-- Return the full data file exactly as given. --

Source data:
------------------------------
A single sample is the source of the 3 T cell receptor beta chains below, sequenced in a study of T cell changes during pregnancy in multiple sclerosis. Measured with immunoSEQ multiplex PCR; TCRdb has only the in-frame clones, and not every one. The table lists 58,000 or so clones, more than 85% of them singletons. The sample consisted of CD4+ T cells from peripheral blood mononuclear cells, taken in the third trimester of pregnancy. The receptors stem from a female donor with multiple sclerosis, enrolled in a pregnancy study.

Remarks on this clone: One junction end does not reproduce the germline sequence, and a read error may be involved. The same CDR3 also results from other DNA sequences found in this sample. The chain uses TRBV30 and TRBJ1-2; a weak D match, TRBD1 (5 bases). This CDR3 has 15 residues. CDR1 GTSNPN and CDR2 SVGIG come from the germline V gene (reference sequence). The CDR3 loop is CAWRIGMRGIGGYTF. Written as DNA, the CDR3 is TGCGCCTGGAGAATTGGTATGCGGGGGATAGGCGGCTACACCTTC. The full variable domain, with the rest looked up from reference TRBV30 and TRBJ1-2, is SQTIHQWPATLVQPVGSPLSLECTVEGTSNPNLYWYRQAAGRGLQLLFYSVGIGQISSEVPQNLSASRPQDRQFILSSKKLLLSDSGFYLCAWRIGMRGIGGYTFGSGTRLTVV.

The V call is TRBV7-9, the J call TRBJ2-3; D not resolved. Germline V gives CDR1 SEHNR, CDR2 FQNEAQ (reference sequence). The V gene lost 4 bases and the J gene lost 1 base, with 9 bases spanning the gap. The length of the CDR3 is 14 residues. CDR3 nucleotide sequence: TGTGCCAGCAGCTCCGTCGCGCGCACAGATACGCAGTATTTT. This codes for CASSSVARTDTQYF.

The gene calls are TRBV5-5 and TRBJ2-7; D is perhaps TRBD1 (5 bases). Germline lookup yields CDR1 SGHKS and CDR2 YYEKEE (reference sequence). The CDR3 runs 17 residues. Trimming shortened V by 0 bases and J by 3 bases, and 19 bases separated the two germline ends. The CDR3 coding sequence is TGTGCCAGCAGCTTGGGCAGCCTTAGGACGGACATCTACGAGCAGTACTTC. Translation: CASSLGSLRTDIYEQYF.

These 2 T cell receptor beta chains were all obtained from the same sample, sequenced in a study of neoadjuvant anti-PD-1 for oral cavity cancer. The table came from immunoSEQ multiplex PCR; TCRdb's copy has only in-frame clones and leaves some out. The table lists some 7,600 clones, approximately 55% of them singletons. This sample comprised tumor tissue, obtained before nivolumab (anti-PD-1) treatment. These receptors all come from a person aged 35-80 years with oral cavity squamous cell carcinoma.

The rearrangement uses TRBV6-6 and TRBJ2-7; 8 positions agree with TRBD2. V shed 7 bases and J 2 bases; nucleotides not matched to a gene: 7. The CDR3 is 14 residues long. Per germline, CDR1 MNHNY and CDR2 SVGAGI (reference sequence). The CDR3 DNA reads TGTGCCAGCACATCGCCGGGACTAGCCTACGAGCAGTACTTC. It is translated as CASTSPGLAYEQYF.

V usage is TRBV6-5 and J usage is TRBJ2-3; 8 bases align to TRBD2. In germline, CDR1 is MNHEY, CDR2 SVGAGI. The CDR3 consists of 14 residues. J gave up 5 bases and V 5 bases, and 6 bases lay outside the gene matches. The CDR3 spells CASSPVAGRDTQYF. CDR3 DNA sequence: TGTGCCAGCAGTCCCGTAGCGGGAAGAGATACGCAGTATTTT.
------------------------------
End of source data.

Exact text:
A single sample is the source of the 3 T cell receptor beta chains below, sequenced in a study of T cell changes during pregnancy in multiple sclerosis. Measured with immunoSEQ multiplex PCR; TCRdb has only the in-frame clones, and not every one. The table lists 58,000 or so clones, more than 85% of them singletons. The sample consisted of CD4+ T cells from peripheral blood mononuclear cells, taken in the third trimester of pregnancy. The receptors stem from a female donor with multiple sclerosis, enrolled in a pregnancy study.

Remarks on this clone: One junction end does not reproduce the germline sequence, and a read error may be involved. The same CDR3 also results from other DNA sequences found in this sample. The chain uses TRBV30 and TRBJ1-2; a weak D match, TRBD1 (5 bases). This CDR3 has 15 residues. CDR1 GTSNPN and CDR2 SVGIG come from the germline V gene (reference sequence). The CDR3 loop is CAWRIGMRGIGGYTF. Written as DNA, the CDR3 is TGCGCCTGGAGAATTGGTATGCGGGGGATAGGCGGCTACACCTTC. The full variable domain, with the rest looked up from reference TRBV30 and TRBJ1-2, is SQTIHQWPATLVQPVGSPLSLECTVEGTSNPNLYWYRQAAGRGLQLLFYSVGIGQISSEVPQNLSASRPQDRQFILSSKKLLLSDSGFYLCAWRIGMRGIGGYTFGSGTRLTVV.

The V call is TRBV7-9, the J call TRBJ2-3; D not resolved. Germline V gives CDR1 SEHNR, CDR2 FQNEAQ (reference sequence). The V gene lost 4 bases and the J gene lost 1 base, with 9 bases spanning the gap. The length of the CDR3 is 14 residues. CDR3 nucleotide sequence: TGTGCCAGCAGCTCCGTCGCGCGCACAGATACGCAGTATTTT. This codes for CASSSVARTDTQYF.

The gene calls are TRBV5-5 and TRBJ2-7; D is perhaps TRBD1 (5 bases). Germline lookup yields CDR1 SGHKS and CDR2 YYEKEE (reference sequence). The CDR3 runs 17 residues. Trimming shortened V by 0 bases and J by 3 bases, and 19 bases separated the two germline ends. The CDR3 coding sequence is TGTGCCAGCAGCTTGGGCAGCCTTAGGACGGACATCTACGAGCAGTACTTC. Translation: CASSLGSLRTDIYEQYF.

These 2 T cell receptor beta chains were all obtained from the same sample, sequenced in a study of neoadjuvant anti-PD-1 for oral cavity cancer. The table came from immunoSEQ multiplex PCR; TCRdb's copy has only in-frame clones and leaves some out. The table lists some 7,600 clones, approximately 55% of them singletons. This sample comprised tumor tissue, obtained before nivolumab (anti-PD-1) treatment. These receptors all come from a person aged 35-80 years with oral cavity squamous cell carcinoma.

The rearrangement uses TRBV6-6 and TRBJ2-7; 8 positions agree with TRBD2. V shed 7 bases and J 2 bases; nucleotides not matched to a gene: 7. The CDR3 is 14 residues long. Per germline, CDR1 MNHNY and CDR2 SVGAGI (reference sequence). The CDR3 DNA reads TGTGCCAGCACATCGCCGGGACTAGCCTACGAGCAGTACTTC. It is translated as CASTSPGLAYEQYF.

V usage is TRBV6-5 and J usage is TRBJ2-3; 8 bases align to TRBD2. In germline, CDR1 is MNHEY, CDR2 SVGAGI. The CDR3 consists of 14 residues. J gave up 5 bases and V 5 bases, and 6 bases lay outside the gene matches. The CDR3 spells CASSPVAGRDTQYF. CDR3 DNA sequence: TGTGCCAGCAGTCCCGTAGCGGGAAGAGATACGCAGTATTTT.